• Last modified 1541 days ago (Feb. 5, 2015)


Dollar General coming to Marion

Staff writer

Dollar General corporate executives approved a plan to build a new store in Marion that could open by spring, said Economic Development Director Terry Jones.

The Dollar General store will be a slightly smaller version of its typical store, such as the one in Herington, City Administrator Roger Holter told city council Monday.

“It has a little wider aisles and has two less counters in it, so the depth of merchandise is not as great as what’s in Herington,” Holter said. “All of the product lines carried will be represented here, including the seasonal products. We’ve got a great mix coming in. It’ll serve our community well.”

Dollar General is receiving land south of US-56 at Industrial Rd. for $1 as part of the effort to fill the industrial park with commercial tenants. The city plans to create a retention pond with a walking trail southwest of Dollar General, which will allow the developer to use fill from the pond excavation on the site for the store.

Dollar General has more than 11,500 stores in 40 states and has made the deal contingent on the city refusing any of its competitors from entering the industrial park, including other dollar stores and Wal-Mart-type stores.

The Marion store is projected to employ between six and 10 employees and sell about $1.2 million worth of merchandise a year, which would produce $9,000 in sales tax revenue for the city and $9,400 in property tax revenue, city officials said. Dollar General’s decision to open a store in Marion follows Family Dollar’s 2013 decision to back out of a proposal to build a store in the city.

Greg Carlson of Carlsons’ Grocery said Tuesday that he supports the new store because of the regional commerce it could attract.

“I think Marion has got to have something like that,” Carlson said. “It’s going to hurt my business, but hopefully there will be more trade that gets to Marion overall and it all works out.”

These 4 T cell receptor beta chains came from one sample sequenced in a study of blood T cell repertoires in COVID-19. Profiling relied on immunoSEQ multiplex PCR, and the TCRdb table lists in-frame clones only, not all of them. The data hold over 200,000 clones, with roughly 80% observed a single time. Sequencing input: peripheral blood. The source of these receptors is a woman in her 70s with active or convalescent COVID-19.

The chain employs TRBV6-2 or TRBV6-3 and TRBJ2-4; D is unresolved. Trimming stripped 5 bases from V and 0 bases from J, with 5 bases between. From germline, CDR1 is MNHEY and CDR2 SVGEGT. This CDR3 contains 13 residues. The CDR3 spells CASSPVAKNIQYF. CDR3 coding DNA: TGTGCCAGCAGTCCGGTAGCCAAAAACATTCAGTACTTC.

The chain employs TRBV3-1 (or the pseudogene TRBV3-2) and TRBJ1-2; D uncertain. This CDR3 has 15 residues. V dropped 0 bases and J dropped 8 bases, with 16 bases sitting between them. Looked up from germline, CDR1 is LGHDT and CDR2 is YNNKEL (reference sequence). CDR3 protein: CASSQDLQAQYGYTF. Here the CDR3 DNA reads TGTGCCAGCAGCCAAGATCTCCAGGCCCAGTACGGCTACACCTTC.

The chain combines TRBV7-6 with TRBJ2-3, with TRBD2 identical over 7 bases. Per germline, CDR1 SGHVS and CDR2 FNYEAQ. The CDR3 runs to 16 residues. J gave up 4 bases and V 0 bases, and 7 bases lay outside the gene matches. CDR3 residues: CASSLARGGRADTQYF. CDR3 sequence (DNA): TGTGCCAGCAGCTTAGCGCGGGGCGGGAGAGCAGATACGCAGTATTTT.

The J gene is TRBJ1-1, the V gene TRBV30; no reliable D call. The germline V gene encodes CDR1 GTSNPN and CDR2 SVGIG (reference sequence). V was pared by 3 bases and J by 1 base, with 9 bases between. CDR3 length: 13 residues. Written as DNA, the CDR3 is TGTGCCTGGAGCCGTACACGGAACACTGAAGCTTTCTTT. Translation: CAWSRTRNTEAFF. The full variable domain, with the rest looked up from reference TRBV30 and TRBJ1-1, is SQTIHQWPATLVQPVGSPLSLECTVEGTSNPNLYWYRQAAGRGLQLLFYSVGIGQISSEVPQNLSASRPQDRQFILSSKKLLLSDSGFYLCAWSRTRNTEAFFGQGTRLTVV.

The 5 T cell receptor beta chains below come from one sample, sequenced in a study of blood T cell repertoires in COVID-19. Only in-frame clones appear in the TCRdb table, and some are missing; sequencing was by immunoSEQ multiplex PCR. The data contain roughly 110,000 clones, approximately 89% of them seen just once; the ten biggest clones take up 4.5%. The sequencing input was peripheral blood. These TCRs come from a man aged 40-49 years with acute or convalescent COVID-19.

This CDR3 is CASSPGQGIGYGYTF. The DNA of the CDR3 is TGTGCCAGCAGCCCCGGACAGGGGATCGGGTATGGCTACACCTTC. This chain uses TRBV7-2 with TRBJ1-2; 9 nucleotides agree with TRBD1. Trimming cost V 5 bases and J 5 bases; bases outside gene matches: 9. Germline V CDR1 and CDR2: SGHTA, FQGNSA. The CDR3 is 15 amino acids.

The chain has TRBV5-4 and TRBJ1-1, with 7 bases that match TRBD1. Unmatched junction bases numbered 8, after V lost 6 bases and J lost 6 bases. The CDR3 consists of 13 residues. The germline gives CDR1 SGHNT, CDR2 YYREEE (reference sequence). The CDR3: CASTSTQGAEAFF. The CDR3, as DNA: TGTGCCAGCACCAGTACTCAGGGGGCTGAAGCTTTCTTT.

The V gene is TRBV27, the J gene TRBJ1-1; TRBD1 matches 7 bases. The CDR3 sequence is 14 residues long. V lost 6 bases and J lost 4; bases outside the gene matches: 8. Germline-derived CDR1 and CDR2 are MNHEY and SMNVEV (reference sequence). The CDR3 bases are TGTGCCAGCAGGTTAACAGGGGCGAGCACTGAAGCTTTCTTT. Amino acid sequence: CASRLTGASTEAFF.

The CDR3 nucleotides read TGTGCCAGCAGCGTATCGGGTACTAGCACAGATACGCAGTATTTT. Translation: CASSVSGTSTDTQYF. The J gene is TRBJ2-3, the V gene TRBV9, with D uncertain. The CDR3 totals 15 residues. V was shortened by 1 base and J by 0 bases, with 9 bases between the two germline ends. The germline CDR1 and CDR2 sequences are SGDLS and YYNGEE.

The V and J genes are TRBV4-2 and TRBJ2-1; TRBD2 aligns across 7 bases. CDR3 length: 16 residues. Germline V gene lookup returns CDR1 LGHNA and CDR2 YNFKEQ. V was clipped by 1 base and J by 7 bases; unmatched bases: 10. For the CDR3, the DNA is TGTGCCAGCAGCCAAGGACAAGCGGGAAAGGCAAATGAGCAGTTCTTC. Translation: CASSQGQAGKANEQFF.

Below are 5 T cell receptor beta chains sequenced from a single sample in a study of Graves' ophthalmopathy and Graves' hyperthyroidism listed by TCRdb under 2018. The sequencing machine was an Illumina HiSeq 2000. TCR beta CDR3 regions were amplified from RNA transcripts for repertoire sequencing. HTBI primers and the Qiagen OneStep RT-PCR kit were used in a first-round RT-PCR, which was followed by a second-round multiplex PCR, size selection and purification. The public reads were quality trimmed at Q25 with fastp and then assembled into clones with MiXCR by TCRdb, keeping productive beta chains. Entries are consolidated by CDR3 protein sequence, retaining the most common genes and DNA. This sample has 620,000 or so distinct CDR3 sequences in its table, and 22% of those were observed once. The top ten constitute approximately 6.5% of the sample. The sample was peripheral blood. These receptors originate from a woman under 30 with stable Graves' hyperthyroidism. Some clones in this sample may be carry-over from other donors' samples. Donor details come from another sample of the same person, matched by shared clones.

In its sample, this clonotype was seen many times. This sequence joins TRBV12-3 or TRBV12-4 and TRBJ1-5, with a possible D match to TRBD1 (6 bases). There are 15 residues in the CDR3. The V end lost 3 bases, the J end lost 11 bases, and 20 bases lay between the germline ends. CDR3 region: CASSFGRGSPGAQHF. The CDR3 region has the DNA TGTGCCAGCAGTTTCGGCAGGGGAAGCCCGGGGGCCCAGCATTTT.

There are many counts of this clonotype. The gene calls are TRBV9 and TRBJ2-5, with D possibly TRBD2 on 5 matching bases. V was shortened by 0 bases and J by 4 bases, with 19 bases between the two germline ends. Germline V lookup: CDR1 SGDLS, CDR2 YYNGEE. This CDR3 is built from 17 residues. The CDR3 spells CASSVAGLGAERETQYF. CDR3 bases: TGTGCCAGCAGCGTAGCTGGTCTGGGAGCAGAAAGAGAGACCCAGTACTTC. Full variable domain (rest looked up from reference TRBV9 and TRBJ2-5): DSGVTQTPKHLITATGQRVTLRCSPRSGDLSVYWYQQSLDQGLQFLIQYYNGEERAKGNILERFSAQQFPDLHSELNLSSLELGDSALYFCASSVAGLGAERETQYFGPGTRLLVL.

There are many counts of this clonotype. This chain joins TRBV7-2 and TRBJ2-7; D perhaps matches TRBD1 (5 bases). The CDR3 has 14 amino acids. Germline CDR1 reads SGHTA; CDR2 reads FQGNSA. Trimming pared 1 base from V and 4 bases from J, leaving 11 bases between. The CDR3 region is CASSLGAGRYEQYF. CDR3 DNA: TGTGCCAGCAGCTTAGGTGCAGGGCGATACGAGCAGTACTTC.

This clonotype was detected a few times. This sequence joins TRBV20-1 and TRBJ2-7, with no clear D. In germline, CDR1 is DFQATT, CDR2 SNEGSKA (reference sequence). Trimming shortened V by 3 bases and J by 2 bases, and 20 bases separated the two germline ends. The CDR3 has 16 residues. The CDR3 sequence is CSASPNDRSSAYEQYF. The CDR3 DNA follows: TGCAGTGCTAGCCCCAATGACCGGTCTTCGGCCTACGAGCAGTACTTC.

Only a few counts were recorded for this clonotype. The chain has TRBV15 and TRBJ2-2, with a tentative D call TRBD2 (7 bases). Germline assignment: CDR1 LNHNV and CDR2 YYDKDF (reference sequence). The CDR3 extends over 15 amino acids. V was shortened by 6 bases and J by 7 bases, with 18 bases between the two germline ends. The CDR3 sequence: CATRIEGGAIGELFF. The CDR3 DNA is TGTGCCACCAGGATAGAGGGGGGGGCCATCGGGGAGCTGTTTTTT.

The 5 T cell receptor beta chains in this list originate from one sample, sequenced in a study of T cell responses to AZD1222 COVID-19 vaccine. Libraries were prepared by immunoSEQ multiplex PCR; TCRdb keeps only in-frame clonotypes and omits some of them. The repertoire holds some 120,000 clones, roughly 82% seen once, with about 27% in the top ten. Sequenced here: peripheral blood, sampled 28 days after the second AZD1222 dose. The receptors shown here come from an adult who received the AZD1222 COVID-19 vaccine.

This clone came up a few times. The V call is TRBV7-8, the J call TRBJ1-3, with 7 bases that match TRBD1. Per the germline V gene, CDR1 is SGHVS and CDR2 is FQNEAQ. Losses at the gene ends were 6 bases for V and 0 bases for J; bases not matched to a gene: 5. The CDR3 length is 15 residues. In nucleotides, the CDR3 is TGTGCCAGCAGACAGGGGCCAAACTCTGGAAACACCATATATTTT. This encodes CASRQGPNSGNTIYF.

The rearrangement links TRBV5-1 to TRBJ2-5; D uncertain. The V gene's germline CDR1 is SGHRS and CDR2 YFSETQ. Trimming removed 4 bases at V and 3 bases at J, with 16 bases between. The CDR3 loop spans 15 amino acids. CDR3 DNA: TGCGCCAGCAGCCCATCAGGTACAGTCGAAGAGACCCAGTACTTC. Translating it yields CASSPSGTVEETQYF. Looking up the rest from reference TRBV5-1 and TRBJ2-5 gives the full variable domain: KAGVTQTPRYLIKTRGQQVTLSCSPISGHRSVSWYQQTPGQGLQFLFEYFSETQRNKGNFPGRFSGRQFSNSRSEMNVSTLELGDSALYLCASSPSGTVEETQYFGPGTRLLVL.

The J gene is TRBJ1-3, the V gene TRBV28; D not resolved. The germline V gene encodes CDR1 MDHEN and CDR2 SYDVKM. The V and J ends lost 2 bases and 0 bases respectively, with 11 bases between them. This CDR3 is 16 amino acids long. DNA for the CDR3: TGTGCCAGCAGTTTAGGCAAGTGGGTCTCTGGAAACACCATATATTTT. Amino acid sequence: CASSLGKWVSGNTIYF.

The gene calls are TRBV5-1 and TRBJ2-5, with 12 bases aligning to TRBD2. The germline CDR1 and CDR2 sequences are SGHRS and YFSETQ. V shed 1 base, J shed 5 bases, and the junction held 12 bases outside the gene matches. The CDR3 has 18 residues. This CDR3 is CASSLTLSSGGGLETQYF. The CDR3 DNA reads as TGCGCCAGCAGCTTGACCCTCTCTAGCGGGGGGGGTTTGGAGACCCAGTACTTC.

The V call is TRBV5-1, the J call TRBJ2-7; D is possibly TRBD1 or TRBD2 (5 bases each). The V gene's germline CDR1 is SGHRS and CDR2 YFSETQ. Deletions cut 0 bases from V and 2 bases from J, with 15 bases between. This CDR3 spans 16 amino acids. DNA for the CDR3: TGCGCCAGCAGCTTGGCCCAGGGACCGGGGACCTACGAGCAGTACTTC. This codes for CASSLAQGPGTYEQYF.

City officials also will work with Bernice Beach, owner of HRK Warehouse, a variety store on Roosevelt St., Holter told city council members.

“We’ll be working with her with some re-merchandising efforts and marketing efforts so everybody wins as we move into this,” Holter said. “HRK has been a part of this community for 30-some years. We’re going to help her out so the transition is as solid as possible.”

Dollar General executives made the decision to build in Marino on Jan. 29, following a presentation by the company’s developer, the Tulsa, Oklahoma-based Petrous Group, Jones said. Jones told the council that he has been waiting to hear back from the developer since Thursday. A representative of the Petrous Group did not return a phone call seeking comment.

In other business:

  • The council approved $7,000 for a feasibility study to determine whether Marion could support a small hotel in the industrial park. Jones said he has been in discussion with a national hotel chain that wants to build in Marion if the study concludes that Marion can support a lodging facility. The money will come from the economic development fund.
  • The council approved $8,000 for internet hot spot equipment that will provide wireless access downtown, from Walnut St. to the historical museum. Eagle Communications has agreed to maintain the equipment and wireless network, which will feature local advertisements when visitors register for free. The free wireless service could be available within 30 days, Holter said.
  • The council appointed Randy Collett to serve the remaining three years of Vern Bowers’ term on the Marion City Library Board of Trustees.
  • Council members nominated Electricity Superintendent Christian Pedersen to serve on the board of the Kansas Power Pool. A retirement has created a vacancy on the board, and all member cities can nominate a candidate.

Last modified Feb. 5, 2015